The deadline for that mix was also the same period my grandfather passed away and I was the one who had found him lying slumped in his flat and had to carry him to his bed with my Dad to help me before any other family members arrived and not see what I was seeing which was the greatest, wisest and strongest man I will ever know just lying there on the floor. It was a crushing few weeks for the entire family and I barely slept a whole week following his death. Us as the grandchildren were chosen to carry his coffin as well because we were all so close to him and I had to speak a eulogy during the funeral service. I just remember once the wake was over how I just wanted to be with the guys and channel all that grief and sadness into something so positive and profound with that mix and understand in darkness can come light. The boys were there to carry me through that experience and that mix I think still to this day sounds as relevant and significant as ever.
How do you think the industry and scene has developed and changed since you began DJing/producing?
Immeasurably. I would say the one thing I’m feeling now more than ever all around me that is positive is the more DIY approach being adopted on all levels. I don’t want to spend too much time talking about the industry itself and keep things positive and more about what I can do to project a positive feeling to anyone who comes and hears me play or listens to my music.
So I guess you’re firmly based back in London then? How do you find the music scene in the city these days?
Yes for now I am back in London. I’ve moved 3 times in the last 4 years including 9 months in Paris so it has been at times super unsettling as far as keeping the studio output consistent. But now I have a cool living space and am taking my living situation year by year at the moment. Trying to carry less baggage I suppose and keep my feet light on the ground and be ready for any potential move; appreciating the value of the present more then ever and it seems that approach has been paying dividends in all sorts of ways. The music scene here so far as choice is as healthy as it’s ever been. There’s a lot of gripes about the state of play amongst the more established promoters and venues but on a more independent scale, there is so much bubbling under the radar where you’re seeing smaller venues able to take more risks and showcase a much more diversified program of electronic music. The DIY approach is stronger then ever here in the city and that is keeping the scene alive and evolving. Personally for me I have to pick my battles a little better and be more selective about the nights I can go out but it still excites me more then ever to hear a sound I’ve never heard before. That’s the drug for me…Always has been, always will be.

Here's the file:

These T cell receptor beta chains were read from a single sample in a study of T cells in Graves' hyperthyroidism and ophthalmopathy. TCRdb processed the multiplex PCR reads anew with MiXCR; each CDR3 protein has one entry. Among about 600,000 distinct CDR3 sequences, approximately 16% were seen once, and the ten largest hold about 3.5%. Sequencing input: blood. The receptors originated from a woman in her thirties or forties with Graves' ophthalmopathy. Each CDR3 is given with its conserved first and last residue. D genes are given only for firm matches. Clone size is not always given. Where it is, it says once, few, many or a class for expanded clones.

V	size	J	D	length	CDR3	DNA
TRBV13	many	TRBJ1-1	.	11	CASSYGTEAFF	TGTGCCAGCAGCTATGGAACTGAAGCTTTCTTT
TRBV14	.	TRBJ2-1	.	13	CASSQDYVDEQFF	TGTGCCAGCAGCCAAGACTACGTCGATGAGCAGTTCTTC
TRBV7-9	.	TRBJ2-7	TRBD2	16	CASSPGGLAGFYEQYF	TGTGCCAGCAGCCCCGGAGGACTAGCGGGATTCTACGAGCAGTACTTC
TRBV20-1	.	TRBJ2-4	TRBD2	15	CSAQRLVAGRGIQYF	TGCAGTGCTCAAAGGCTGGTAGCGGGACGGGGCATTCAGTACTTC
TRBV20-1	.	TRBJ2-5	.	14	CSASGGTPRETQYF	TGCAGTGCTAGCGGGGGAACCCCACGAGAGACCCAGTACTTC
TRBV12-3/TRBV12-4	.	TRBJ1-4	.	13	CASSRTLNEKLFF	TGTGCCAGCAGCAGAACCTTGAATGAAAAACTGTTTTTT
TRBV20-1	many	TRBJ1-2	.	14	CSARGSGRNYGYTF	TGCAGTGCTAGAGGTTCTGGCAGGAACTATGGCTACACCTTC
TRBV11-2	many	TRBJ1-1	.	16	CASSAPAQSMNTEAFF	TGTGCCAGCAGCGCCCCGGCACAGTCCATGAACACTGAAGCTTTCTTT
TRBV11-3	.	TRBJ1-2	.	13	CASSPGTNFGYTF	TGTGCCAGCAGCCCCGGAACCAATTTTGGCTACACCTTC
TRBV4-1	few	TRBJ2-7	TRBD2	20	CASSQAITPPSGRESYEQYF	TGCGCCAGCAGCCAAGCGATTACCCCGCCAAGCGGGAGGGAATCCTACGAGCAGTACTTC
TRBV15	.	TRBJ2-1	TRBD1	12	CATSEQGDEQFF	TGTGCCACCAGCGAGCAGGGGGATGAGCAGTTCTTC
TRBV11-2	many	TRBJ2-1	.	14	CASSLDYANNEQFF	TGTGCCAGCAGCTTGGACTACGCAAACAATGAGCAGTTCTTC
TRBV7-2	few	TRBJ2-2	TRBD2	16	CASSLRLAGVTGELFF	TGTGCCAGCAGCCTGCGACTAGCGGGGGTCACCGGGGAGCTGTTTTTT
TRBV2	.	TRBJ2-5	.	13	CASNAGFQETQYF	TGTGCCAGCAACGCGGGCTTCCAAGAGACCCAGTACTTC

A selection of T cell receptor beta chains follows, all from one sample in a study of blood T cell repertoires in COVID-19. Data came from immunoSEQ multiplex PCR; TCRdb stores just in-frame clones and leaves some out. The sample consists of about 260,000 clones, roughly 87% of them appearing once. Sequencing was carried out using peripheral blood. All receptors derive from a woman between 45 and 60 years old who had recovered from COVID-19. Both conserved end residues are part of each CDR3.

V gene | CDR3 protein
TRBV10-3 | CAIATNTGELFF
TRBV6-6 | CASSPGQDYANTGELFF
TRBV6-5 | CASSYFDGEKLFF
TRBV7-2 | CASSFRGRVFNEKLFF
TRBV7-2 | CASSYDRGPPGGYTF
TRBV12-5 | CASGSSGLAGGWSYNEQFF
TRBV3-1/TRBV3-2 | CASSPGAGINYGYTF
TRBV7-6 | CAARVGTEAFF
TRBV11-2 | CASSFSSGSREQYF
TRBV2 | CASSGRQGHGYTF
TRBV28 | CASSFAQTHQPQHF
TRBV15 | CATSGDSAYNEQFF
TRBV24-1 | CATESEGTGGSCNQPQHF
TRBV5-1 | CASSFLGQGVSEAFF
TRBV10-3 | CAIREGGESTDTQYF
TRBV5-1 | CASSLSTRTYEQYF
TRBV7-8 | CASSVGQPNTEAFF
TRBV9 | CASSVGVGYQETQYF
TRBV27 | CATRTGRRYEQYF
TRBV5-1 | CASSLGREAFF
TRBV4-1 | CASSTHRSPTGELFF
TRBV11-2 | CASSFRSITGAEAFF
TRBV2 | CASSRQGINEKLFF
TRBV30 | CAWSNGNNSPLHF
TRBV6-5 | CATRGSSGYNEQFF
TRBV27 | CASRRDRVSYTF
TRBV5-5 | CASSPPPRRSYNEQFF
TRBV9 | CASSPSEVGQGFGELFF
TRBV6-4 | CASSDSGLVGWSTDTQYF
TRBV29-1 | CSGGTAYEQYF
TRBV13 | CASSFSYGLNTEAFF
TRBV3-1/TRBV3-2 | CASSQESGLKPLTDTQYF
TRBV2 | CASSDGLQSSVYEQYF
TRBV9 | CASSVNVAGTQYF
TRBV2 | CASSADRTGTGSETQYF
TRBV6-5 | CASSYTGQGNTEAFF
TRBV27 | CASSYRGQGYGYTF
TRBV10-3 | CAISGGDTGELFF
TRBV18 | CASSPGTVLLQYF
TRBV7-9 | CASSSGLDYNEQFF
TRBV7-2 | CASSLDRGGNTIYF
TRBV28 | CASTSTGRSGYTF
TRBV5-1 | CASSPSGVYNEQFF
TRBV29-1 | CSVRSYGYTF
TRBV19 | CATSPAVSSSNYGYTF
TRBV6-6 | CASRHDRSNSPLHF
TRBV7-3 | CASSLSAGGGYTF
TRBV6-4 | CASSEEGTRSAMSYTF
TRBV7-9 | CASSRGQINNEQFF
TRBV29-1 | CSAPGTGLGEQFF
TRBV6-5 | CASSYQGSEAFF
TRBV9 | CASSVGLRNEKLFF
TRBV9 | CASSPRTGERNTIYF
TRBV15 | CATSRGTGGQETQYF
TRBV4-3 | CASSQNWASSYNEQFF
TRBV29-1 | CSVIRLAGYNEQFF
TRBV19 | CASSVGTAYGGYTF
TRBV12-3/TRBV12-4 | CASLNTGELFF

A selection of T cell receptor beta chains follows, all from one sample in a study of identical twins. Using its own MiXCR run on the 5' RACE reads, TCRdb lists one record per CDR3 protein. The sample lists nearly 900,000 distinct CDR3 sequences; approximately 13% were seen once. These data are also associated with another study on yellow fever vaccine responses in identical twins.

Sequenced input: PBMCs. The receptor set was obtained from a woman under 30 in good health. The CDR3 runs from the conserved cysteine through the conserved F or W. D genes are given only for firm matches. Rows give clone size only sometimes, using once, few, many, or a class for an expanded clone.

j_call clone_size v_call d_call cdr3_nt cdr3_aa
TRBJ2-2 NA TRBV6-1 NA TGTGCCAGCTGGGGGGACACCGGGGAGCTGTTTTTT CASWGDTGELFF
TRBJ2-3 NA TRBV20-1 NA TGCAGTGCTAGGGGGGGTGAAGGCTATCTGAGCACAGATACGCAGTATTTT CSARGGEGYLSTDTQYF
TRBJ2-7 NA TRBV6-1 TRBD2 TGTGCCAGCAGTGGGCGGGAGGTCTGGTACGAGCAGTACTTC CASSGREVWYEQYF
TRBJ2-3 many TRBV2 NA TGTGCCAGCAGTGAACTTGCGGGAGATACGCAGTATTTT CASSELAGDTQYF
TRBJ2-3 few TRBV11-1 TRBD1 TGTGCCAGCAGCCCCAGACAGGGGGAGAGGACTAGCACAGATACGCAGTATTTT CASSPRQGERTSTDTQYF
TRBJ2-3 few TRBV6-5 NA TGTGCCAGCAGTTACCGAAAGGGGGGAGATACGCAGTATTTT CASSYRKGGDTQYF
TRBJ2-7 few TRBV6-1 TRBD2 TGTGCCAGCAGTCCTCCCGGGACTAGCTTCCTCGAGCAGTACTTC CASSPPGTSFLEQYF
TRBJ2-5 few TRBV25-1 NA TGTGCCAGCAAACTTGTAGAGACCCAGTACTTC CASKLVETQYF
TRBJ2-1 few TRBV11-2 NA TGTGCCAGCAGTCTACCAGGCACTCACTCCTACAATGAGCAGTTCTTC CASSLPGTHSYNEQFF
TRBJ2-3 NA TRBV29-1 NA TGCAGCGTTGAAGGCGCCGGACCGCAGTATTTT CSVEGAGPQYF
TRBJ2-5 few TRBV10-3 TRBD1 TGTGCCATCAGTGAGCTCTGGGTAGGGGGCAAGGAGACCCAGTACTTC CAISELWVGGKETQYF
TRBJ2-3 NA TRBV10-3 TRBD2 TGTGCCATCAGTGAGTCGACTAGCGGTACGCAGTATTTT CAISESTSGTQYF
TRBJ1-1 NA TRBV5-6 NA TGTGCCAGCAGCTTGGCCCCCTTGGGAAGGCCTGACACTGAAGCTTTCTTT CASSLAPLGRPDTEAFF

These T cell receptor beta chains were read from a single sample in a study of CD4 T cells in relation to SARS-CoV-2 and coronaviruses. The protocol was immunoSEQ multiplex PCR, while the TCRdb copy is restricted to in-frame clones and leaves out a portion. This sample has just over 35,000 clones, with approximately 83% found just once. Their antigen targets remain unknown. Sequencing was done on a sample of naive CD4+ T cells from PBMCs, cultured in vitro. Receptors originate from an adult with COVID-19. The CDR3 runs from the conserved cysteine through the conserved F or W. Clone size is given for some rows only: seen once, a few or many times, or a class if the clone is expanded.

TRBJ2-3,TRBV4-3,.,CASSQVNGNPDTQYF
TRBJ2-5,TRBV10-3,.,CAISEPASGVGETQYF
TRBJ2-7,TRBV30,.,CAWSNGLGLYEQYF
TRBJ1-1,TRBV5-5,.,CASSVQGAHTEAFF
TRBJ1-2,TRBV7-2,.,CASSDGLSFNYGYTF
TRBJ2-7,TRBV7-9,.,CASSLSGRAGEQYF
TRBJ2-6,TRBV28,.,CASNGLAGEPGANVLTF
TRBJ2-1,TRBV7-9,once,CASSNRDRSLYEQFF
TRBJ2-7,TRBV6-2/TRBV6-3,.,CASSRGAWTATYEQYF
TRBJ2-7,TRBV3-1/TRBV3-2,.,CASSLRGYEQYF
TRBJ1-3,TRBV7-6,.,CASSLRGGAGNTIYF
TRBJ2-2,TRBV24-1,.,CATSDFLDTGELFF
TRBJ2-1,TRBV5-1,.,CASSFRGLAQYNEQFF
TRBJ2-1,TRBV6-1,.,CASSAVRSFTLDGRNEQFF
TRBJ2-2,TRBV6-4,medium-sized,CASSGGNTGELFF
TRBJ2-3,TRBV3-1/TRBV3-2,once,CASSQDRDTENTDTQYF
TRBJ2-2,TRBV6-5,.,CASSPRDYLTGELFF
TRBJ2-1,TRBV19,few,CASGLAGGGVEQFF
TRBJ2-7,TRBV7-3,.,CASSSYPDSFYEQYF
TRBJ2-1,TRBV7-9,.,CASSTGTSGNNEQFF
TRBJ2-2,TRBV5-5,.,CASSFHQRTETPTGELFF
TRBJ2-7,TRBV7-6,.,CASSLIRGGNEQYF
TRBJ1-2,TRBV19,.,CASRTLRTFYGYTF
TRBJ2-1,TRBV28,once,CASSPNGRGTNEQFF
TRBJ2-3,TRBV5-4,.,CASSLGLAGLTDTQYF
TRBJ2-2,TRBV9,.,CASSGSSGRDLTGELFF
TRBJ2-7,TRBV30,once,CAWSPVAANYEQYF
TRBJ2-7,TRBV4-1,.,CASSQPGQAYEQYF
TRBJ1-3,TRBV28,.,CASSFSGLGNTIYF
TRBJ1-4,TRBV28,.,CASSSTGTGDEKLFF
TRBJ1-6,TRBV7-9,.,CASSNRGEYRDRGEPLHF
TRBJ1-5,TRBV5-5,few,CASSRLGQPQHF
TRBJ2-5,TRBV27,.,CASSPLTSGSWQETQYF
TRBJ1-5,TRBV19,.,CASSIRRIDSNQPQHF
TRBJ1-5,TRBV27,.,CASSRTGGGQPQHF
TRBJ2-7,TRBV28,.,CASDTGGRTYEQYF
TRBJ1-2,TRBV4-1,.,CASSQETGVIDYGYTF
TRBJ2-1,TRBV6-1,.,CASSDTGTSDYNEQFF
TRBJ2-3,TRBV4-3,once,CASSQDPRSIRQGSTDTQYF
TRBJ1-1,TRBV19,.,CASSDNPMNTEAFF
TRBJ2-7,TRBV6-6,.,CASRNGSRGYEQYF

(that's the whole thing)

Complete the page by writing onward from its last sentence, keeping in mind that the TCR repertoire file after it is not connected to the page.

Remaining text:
We read that you’ll be doing a mix with the Balance guys. Can you tell us a bit about your association with them and how the mix came about?
It kind of coincided with the ten-year anniversary since the Balance 013 compilation under SOS was released. I have had a long standing friendship with Tom who steers the ship there from those days and then again in recent years we were in contact again as I co-engineered disc 2 of the Balance 026 Compilation by Danny Tenaglia. A few stars felt like they were aligning and I felt ready to present a body of work to the public. I felt Balance were the perfect platform to showcase and reintroduce myself to a lot of heads. The mix is called Stories through Sounds and is a more sonically chilled listen for the mind.
What else have you got coming up that you’re really excited about?
At this stage all I can reveal is a single release coming up later this summer on Kismet Records, which is run by Rui da Silva. It’s another collaborative effort that started 5 years ago with a good friend of mine from Cartagena called RASEC.
I’ll also be doing a cool techno remix for a techno label called Techfui under my Wood Drift guise, which is coming out as part of a Various Artists compilation in late 2018. The track is called ‘1532’ by Lebanese based producer Diamond Setter.
Finally, can you give us 5 tracks that you’re really feeling right now?
In no particular order or style:
ASOY & SLF’s Between the Beat is out 2nd July via Secret Music